Heat a grill pan or large frypan until very hot and sear the meat for around 5 minutes until brown and crispy on all sides. Remove from pan and rest for 10 minutes, then slice thinly and arrange on a platter.

Mix horseradish cream with crème fraiche and thin out with a little lemon juice to make a pouring consistency.

Drizzle over platter of beef slices, garnish with watercress and shaved parmesan. Serve with remoulade and pickled cherries.

 

Serves 6.

 

cherry bircher muesli

 

cherry bircher muesli photo Marina Oliphant

Bircher muesli is a fantastic way to start the day; it can be made ahead and the addition of cherries makes it festive enough for Christmas morning.

 

1 cup cherries, pitted and halved

1 ½  cup rolled oats

1 ½ cup fruit juice (try fresh coconut juice or apple juice)

1 ½ cup natural yoghurt

½ (half) cup toasted flaked almonds

2 tbsp sunflower seeds

2 tsp sesame seeds

2 tsp ground cinnamon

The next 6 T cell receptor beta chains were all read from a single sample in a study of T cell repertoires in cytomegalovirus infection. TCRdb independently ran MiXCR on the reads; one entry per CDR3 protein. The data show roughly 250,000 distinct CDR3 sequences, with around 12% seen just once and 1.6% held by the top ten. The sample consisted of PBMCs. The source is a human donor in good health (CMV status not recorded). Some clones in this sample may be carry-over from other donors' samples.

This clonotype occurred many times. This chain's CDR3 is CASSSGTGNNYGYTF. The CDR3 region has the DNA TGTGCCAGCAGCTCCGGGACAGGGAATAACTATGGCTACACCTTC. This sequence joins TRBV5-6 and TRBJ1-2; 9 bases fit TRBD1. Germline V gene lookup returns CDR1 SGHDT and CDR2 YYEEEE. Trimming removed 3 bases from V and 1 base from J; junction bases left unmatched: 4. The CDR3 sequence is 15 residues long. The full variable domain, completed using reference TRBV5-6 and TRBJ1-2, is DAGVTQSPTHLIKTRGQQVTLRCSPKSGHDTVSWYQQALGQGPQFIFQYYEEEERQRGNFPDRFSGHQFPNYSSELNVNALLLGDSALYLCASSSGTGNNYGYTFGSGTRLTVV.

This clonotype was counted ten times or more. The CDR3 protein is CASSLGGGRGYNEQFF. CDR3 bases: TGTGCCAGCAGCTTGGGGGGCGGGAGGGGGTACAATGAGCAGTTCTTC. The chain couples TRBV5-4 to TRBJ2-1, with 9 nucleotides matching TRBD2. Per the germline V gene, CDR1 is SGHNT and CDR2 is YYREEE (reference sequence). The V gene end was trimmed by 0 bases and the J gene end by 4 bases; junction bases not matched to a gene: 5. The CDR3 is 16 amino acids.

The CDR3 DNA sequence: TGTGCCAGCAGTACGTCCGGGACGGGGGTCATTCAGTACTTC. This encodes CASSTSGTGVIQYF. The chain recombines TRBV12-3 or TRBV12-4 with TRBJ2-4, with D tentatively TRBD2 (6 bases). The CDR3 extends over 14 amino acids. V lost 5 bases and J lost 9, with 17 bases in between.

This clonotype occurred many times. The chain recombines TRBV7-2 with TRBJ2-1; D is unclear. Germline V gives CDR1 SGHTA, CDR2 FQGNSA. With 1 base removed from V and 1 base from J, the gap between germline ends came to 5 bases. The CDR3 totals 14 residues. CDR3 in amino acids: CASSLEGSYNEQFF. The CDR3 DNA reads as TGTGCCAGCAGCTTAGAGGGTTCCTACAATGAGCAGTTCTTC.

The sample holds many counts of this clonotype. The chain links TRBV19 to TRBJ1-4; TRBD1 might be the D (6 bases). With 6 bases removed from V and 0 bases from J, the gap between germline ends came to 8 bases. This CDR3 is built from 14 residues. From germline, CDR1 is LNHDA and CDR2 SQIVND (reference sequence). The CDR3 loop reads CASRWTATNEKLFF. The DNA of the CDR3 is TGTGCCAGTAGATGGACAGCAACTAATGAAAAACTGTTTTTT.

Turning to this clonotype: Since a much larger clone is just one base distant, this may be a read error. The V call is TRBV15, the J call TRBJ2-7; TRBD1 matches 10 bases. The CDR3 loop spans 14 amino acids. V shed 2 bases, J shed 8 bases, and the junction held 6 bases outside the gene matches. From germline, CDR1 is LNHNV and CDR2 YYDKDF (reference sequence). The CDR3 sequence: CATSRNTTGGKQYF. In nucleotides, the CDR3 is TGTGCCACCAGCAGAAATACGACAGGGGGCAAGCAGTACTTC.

1-2 tbsp honey to taste

extra cherries and yoghurt to serve

 

Combine all ingredients together and stir well.

Refrigerate for 1 hour or overnight.

Serve with extra cherries and yoghurt.

 

Serves 4.

 

 

cherry sorbet

 

cherry sorbet photo Marina Oliphant

 

This is not a traditional ice cream recipe, but it still has great ice cream-like texture. Not only is it quick and easy to make, you don’t need an ice cream machine. This recipe is also great with other berries.

 

300g frozen pitted cherries

½ (half) cup caster sugar

2 large egg whites

 

Chop cherries roughly and place in the bowl of an electric mixer with a whisk attachment. Whisk on medium speed for a few minutes to break up. Add sugar and egg whites and whisk on high speed 5 minutes, until more than doubled in volume.

Place mixture in a 1 litre container and freeze for 4 hours (or overnight if possible).

Remove from freezer to serve.

 

makes 1 litre.